[PD] Re: Code Art

ben at ekran.org ben at ekran.org
Sat Dec 6 21:02:46 CET 2003

> On Sat, Dec 06, 2003 at 01:41:00PM -0500, Marc Lavallée wrote:
>> I'm very reluctant to the idea that life could essentialy be a sort of
>> computing process.
> i like this sentence, it seems related to an idea which wander in
> my mind. i would be interested by your opinion about it.
>         an hypothesis,
> but if we assume that the "complete life" is contained completly
> in the body, another way to say it would be, if we assume their
> is no soul, no immaterial stuff floating above us kindof ghostly,
> then the life would be a physical process (with a lot of biology
> and chemistry), i mean just a physical process, so life will
> only follow the clear rules of physic at the atomique level. thoses
> rules can be expressed by equations and so could be computed by a
> computer, at least in theory. so a computer could be able to
> compute it... "it" is "a life"... so a computer could be able to
> compute a life. a computer would be able to create life, a computer
> would be able to "give birth".
> in short, if we assume there is no soul, a computer would be able
> to create life.
> 	-- the end.

This indeed *is* the reductionist argument. And of course reductionists do
beleive that life is *only* a physical process. In terms of floating
ghostlike immateriality quantum theory (and epirisism) becomes very
interesting. There is a great book called "The Physics of Consciousness"
by Evan Harris Walker. I saw him talk at a art-science conference. I does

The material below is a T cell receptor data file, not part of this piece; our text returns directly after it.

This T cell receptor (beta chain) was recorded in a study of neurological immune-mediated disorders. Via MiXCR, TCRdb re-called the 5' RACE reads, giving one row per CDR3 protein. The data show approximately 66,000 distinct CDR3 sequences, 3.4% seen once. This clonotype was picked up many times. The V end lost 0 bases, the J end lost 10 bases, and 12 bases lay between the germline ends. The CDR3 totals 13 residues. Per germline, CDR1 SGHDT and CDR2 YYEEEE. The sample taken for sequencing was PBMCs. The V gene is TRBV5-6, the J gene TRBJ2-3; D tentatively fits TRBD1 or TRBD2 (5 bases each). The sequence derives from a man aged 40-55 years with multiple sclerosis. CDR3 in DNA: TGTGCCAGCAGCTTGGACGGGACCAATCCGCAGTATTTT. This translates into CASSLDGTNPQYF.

not talk about "life" as being the interesting part, nor the "soul" for
that matter but focuses entirely on awarness/consciousness. A lot of the
discussion is about the quantum observer and the creation of reality
(physically/materially). The question them becomes, do computers (as
humans), have the ability to trigger state-vector collapse (the reduction
of what *could* be to what will be.)? I think physisists have been using
computers for quite some time, yet I don't think any have witnessed a
machine causing state-vector collapse. This may not be meaningful since a
consciousness needs to cause the state-vector collapse in such a way that
another event was collapsed due to a computer...

now this is a (really OT) digression!

I think its certainly true that the prospect of a machine being conscious
is much more interesting than being "alive". I would certainly suggest the
book to anyone interested in the topic-he makes a very interesting


> i like this reasonment, it doesn't mean i agree with it, but
> i find it interesting. it seems to demonstrate that if we
> assume there is no soul, a computer would be able to compute
> a life, even better a single computer could compute several
> lifes. according the moores's law, the speed of computers
> is doubled everything 18months... so the number of computed
> life can be doubled 18months, so the population computed
> inside the computer will increase exponentially.
> If all that is true, can a computer be alive ? the answer
> is let as an exercice for the reader :))
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